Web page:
You have a Linux server, and you want to install Snort use its basic functionality. How do you do this?
It is advisable to place Snort on every machine (Upguard). This way if one server is compromised, you have Snort's features on all other servers. When alerting but not logging, running Snort usually consumes a negligible amount of resources (RAM, CPU, I/O activity to the hard disk).
1. If the Linux server is Ubuntu or a Debian distribution, run these two commands:
sudo apt-get -y update
sudo apt -y install snort
If the Linux server is RedHat or a RedHat derivative (such as CentOS or Fedora), see this posting for installing Snort.
2. Identify the internal IP address of the server (e.g., "ip addr show | grep eth0"). As an example for these procedures, let's assume the internal IP address that was returned from the suggested "ip addr show | grep eth0" was 18.104.22.168
3. Back up the Snort configuration file with this command: cp /etc/snort/snort.conf /etc/snort/snort.conf.bak
4. Then modify the original snort.conf file (vi /etc/snort/snort.conf) to change a single line. The "ipvar HOME_NET" stanza should look like this:
ipvar HOME_NET 22.214.171.124/24
# Where 11.22.33 are the first three octets of the internal IP address of the server.
5. Modify the local.rules file (to add one line) by running this command: sudo vi /etc/snort/rules/local.rules
# Add this single line below:
alert icmp any any -> $HOME_NET any (msg:"ICMP test"; sid:1000001; rev:1; classtype:icmp-event;)
6. Have the rule take effect by running this command: sudo snort -T -i eth0 -c /etc/snort/snort.conf
7. Make sure that you see "Snort successfully validated the configuration!" Start Snort's alerting process by running this command: sudo snort -A console -q -c /etc/snort/snort.conf -i eth0
8. Test it by pinging the external IP address of the server. Pinging the loopback address or the internal IP address will NOT generate activity for Snort to capture, monitor, or log. It does not matter from which server you start the pings (e.g., the Snort server itself is fine via a duplicate session), as long as the destination IP address of the pings is the external IP address.*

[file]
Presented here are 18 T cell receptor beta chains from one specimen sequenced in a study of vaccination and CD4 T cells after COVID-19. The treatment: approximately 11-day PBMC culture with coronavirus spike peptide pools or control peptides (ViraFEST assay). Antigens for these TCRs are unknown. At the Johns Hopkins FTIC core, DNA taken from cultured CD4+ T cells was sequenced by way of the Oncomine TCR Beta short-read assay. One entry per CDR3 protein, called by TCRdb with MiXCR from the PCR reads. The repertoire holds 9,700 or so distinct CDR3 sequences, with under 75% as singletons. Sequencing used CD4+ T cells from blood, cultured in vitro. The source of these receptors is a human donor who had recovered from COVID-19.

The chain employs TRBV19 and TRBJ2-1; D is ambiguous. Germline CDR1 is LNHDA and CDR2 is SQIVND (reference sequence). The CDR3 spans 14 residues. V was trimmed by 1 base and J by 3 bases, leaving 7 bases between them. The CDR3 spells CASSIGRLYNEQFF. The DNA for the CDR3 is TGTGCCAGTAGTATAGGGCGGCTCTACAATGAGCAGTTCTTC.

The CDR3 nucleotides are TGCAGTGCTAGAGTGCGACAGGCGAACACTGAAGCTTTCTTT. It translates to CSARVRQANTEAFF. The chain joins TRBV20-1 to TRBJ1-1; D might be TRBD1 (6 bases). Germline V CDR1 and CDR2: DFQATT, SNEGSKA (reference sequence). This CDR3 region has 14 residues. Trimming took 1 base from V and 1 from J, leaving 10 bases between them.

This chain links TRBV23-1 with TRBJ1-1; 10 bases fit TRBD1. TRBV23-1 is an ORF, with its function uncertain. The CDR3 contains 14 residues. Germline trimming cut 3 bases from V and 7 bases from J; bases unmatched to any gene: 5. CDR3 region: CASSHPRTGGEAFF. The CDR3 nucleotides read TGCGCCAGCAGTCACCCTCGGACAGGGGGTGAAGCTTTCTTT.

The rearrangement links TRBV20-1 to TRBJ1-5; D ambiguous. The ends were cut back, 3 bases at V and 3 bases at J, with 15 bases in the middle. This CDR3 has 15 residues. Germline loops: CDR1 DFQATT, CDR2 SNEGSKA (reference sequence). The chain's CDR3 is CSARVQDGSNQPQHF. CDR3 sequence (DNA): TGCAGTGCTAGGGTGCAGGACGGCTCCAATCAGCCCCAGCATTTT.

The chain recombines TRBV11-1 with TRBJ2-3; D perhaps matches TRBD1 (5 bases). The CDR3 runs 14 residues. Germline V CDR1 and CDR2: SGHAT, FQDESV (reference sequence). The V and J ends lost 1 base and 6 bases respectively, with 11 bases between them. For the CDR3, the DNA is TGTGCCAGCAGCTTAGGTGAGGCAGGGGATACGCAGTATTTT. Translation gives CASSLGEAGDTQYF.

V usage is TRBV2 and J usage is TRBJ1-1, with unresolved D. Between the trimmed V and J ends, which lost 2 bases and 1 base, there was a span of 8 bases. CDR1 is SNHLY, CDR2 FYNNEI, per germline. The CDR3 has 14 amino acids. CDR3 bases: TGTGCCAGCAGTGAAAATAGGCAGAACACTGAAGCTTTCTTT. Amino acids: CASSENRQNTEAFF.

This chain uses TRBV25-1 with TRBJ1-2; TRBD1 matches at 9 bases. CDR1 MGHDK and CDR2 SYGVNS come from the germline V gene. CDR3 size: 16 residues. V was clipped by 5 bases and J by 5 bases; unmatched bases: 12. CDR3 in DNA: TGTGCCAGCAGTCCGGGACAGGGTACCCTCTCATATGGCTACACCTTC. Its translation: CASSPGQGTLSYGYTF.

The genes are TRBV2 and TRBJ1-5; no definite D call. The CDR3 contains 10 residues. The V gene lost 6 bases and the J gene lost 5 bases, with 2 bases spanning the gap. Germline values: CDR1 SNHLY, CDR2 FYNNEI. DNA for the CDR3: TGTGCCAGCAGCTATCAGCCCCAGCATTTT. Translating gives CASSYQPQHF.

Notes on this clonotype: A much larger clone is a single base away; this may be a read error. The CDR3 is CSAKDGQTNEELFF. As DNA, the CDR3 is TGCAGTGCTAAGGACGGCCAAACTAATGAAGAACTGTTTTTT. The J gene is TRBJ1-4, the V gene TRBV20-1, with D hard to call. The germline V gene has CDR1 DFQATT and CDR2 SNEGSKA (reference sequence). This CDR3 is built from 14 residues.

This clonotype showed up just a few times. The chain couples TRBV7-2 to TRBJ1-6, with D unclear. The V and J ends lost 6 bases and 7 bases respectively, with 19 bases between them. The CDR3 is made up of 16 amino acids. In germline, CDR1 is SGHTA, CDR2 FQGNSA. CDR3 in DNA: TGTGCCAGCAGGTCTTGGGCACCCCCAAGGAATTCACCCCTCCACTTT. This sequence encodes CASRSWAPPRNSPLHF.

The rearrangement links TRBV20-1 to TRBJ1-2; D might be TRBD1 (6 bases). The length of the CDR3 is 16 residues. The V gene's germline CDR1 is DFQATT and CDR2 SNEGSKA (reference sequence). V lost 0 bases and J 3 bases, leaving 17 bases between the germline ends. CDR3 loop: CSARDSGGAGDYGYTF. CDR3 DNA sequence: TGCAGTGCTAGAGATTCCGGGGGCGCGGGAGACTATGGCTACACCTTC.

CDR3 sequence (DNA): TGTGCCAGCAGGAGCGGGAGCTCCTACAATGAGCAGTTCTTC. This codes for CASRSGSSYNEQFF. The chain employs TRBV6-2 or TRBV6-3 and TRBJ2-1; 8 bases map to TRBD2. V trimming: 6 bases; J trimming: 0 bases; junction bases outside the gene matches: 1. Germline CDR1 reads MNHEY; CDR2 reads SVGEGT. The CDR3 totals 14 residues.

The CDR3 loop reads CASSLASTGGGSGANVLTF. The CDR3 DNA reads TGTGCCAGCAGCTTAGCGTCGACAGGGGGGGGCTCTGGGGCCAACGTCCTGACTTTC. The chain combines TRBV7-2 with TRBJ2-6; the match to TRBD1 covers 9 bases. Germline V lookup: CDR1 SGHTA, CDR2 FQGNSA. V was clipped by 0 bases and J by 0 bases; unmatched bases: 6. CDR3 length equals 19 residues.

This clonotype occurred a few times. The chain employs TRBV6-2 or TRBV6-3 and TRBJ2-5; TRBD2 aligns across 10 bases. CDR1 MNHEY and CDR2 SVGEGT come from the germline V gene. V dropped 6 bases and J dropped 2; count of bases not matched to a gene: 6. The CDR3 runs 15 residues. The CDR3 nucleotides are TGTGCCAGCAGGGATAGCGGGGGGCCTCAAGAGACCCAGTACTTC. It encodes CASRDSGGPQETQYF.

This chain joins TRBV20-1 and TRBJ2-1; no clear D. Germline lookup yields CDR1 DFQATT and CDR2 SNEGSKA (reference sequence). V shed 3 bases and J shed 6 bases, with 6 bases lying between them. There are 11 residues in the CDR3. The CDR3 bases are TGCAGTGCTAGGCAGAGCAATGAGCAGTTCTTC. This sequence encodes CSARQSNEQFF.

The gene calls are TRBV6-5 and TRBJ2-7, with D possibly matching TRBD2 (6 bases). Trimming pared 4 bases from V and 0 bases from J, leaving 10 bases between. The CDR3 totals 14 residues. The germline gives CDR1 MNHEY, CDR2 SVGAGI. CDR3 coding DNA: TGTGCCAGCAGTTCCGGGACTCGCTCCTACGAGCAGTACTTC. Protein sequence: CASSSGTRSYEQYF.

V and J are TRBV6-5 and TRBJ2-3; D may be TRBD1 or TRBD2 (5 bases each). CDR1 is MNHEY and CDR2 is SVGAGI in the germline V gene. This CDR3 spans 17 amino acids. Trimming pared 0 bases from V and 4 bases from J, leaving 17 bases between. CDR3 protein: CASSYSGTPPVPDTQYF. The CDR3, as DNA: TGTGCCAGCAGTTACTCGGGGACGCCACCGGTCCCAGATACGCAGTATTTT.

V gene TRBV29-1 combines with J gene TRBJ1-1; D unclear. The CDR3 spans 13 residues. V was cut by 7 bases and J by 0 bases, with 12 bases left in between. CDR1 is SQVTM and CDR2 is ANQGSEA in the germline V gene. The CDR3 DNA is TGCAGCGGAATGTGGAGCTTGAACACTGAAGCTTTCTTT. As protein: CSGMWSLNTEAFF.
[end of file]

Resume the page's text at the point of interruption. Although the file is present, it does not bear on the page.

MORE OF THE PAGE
9. Optional step. For Snort to log to a persistent file, not echoing to the screen (or "walling" to the screen) certain TCP/IP activity, use a rule like this in the local.rules file:
log tcp any any -> $HOME_NET 277:277 (msg:"Special activity"; sid:1000002; rev:1; classtype:attempted-recon;)
# Each sid must be unique. To monitor a range of ports instead of just "277" change the "277" on the left of the pair divided by a colon (277:277) in the above stanza to the lowest port number in the range. Change the "277" on the right of the 277:277 to the highest port number in the range you want to monitor.
The above stanza (that starts with "log") will record activity over port 277 to a binary file (not a regular text file) in /var/log/snort/ (but the location may differ if you changed the default directory of where Snort logs). To view the log, find the name then run a command like this: sudo snort -r nameOflog
The output may be considerable. You may want to redirect the output to another file.
10. You are finished.
* For testing Snort make sure there is no firewall rule protecting the server so that even pings to the external IP address will not work. If the Linux server is in AWS, find the external IP address for the server. Make sure that the Security Group governing this server allows inbound traffic from the external IP address of the server. You may block inbound traffic from the server's external IP address if you do not need to test Snort from the server itself. If the Linux server is in Azure, ensure that the Network Security Group allows connectivity from the IP address.